There are a lot of ways you can cool down after exercising. But if you’re looking for some stretches to try, Feakes recommends the following static stretches, which help release muscle tension and aid in recovery.

Standup quadricep stretch

  1. Start in a standing position with your feet as wide as your hips.
  2. Bend your right knee behind you so your foot reaches your glute.
  3. Use your hand to hold your ankle in place.
  4. Hold for 30 seconds and then repeat with your left foot.

Extending hamstring stretch

  1. Start by standing near a raised surface like a step, stair or curb.
  2. Place the heel of your right foot on the raised surface.
  3. Bend forward at your hips, while keeping your spine straight and slightly bending your left leg.
  4. Hold for 30 seconds and then repeat with your left foot.


Calf stretch

  1. Start by standing near a wall with your feet as wide as your hips.
  2. Place your hands flat on the wall at shoulder level.
  3. Take a step back with your right leg, keeping your foot flat.
  4. Bend your left leg and lean forward while pressing your right heel into the ground.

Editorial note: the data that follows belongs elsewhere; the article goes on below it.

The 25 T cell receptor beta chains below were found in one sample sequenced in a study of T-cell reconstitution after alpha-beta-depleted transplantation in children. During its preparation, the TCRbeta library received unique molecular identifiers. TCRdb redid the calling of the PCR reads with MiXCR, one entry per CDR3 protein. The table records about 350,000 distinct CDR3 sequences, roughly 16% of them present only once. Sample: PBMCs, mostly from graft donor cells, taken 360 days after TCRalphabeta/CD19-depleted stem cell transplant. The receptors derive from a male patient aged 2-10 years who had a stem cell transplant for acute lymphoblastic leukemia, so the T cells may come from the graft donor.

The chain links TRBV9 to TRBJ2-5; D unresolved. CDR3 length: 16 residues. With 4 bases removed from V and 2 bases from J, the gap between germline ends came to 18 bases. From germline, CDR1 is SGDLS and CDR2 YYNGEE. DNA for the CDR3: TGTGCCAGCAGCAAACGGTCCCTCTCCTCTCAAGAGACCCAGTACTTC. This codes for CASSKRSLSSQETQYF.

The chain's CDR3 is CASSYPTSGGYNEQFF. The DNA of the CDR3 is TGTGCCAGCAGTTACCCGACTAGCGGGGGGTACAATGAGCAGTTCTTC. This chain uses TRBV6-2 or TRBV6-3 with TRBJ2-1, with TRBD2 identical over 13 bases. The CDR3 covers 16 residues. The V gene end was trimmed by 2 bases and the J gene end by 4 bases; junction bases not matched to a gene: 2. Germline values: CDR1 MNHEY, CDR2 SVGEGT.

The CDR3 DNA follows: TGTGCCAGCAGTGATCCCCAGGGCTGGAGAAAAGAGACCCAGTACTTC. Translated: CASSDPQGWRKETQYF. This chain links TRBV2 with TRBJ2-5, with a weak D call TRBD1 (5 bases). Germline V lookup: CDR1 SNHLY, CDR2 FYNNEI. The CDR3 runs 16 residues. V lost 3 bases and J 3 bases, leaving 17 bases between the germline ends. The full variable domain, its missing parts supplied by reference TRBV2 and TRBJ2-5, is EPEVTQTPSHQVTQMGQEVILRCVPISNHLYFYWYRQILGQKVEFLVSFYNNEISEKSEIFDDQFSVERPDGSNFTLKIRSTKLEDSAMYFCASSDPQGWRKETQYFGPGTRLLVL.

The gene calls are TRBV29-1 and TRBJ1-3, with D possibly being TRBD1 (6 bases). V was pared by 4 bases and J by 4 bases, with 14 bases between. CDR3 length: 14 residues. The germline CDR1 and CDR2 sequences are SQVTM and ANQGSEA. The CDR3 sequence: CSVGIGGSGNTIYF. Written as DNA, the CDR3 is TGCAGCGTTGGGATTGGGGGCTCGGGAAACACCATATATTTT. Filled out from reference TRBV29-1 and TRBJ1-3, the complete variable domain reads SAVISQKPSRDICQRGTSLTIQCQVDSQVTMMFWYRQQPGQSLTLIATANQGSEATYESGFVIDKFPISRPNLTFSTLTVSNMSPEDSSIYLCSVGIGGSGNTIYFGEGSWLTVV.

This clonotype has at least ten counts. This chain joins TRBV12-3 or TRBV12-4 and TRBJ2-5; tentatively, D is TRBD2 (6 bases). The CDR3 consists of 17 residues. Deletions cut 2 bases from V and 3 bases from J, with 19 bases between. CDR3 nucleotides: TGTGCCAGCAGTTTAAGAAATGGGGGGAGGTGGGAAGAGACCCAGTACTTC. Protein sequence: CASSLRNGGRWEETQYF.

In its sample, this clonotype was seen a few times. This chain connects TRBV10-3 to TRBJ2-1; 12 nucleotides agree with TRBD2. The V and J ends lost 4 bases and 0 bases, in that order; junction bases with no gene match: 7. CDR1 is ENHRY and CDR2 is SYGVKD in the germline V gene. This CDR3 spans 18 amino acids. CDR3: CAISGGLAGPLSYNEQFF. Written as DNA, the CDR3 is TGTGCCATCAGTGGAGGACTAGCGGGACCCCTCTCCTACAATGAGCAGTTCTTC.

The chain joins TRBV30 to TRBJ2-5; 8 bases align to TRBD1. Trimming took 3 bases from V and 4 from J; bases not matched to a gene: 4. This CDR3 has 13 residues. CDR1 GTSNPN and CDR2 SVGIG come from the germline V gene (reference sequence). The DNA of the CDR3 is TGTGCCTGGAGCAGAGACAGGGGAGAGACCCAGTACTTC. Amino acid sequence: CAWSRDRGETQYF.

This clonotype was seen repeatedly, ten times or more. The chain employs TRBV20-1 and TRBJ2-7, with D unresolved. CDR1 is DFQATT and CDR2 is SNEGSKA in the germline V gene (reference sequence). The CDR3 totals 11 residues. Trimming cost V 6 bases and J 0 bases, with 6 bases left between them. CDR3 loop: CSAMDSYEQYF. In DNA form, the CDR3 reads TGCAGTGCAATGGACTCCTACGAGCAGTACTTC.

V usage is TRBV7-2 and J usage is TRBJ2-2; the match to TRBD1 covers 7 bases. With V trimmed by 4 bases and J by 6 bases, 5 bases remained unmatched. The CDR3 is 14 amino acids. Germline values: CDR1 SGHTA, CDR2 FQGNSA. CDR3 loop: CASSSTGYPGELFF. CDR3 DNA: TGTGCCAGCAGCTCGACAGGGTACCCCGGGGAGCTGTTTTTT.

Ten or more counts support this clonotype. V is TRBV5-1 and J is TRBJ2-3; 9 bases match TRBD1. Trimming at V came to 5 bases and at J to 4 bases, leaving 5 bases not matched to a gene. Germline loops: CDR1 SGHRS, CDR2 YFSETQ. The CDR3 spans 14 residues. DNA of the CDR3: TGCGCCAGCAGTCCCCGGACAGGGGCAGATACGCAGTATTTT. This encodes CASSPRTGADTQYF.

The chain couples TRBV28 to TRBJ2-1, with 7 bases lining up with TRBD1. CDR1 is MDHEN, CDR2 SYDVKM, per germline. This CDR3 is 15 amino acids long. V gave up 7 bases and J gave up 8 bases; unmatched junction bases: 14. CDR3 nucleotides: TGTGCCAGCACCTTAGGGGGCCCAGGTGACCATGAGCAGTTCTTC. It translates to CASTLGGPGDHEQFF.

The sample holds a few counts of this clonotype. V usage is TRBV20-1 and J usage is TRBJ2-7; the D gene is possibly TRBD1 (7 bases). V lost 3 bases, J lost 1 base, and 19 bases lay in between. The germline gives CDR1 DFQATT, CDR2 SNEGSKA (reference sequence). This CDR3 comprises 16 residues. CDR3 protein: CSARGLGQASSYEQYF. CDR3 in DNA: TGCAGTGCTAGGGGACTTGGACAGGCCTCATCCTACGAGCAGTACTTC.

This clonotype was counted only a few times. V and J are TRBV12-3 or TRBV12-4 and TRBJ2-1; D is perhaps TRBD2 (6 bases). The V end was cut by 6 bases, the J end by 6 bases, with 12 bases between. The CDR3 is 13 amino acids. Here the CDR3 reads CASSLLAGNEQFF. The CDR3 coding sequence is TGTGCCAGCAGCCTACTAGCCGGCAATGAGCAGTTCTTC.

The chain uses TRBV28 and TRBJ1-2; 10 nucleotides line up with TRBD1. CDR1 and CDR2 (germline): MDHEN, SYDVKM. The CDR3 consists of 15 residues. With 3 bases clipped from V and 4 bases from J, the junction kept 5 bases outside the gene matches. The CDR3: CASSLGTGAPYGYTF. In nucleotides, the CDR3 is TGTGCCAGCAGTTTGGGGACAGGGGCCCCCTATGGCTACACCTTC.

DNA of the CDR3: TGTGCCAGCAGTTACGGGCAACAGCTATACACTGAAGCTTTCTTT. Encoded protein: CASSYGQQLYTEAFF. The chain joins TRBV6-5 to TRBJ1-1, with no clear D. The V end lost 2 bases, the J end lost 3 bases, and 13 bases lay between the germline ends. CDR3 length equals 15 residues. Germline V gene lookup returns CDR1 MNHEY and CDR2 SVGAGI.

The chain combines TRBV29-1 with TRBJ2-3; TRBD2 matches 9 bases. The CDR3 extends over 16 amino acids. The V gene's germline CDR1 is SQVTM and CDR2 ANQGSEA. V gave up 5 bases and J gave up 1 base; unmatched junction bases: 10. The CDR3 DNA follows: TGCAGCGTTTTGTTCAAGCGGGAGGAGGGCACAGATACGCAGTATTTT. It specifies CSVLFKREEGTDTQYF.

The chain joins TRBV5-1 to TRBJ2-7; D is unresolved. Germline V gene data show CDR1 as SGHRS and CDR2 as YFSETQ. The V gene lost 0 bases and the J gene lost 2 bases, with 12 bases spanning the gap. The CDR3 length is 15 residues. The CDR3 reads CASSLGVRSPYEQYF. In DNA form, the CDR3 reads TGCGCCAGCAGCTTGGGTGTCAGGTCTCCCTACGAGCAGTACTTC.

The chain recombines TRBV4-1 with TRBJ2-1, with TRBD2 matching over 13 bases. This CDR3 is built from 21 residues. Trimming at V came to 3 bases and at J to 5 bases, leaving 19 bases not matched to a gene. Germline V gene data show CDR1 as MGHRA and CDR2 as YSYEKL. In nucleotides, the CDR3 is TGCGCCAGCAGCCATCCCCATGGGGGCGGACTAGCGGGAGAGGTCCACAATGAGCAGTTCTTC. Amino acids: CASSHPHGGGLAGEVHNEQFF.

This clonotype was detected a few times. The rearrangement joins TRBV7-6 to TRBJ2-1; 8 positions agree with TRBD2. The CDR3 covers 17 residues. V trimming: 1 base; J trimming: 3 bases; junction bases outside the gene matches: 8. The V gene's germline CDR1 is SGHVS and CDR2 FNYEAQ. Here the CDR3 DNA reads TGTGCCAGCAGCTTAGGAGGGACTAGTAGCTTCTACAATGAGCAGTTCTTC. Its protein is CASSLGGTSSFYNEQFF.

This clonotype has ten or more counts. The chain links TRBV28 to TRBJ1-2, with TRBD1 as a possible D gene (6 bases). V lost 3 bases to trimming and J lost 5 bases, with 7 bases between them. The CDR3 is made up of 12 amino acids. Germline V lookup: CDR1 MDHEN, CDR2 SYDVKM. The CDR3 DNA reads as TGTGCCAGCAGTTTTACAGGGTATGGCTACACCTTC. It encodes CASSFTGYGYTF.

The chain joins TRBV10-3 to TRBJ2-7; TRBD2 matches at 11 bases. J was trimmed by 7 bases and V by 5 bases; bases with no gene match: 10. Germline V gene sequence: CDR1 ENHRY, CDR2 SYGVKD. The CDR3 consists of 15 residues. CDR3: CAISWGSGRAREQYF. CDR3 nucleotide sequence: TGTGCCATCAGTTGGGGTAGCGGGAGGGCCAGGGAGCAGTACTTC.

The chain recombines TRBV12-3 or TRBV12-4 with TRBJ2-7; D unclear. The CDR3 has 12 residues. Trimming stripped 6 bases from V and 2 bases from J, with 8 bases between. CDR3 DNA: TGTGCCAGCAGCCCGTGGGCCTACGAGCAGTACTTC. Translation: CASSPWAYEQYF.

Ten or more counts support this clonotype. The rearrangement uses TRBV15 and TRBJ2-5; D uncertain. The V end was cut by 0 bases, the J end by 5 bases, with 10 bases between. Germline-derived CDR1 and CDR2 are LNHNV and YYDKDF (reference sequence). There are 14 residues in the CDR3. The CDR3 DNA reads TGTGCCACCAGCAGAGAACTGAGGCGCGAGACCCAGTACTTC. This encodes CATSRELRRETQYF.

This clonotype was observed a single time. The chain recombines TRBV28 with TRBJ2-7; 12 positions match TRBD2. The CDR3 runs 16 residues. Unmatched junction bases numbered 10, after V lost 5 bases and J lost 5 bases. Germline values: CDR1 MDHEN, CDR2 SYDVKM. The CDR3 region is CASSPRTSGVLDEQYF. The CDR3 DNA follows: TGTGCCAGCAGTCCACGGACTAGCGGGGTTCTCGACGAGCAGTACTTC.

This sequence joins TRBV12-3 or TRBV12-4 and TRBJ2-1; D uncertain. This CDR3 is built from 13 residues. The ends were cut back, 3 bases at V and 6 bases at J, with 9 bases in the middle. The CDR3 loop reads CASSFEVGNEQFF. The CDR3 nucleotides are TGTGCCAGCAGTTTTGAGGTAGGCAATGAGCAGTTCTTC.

5. Hold for 30 seconds and then repeat with your left leg.

Arm extensions

  1. Start by standing near a wall facing sideways so your right arm is closest to the wall.
  2. Raise your right arm and place your palm on the wall so your arm is extended.
  3. Hold for 30 seconds and then repeat with your left arm.

Shoulder circles

  1. Stand with your arms at your sides.
  2. Lift your shoulders and roll them towards your back in a circular motion.
  3. Repeat this motion five to 10 times and then repeat in the opposite direction.

The final stretch?

While cool downs are a vital part of your workout routine, Feakes also stresses the importance of warming up.

“Warming up and cooling down go hand-in-hand,” she says. “With a warmup, you can ease into the exercise that you’re doing. You’re probably working into a warmup without really realizing it. You’ll see your heart rate increase. You’ll see your respiratory response increase.”

After you finish your workout, don’t overlook cooling down. Give your body and your mind some time to slowly return to its natural state — it’s a short amount of time out of your day that has a big payoff.

“Having a cool down routine plays a role in how your body functions for several hours and how you feel the next day after doing a bout of exercise,” emphasizes Feakes.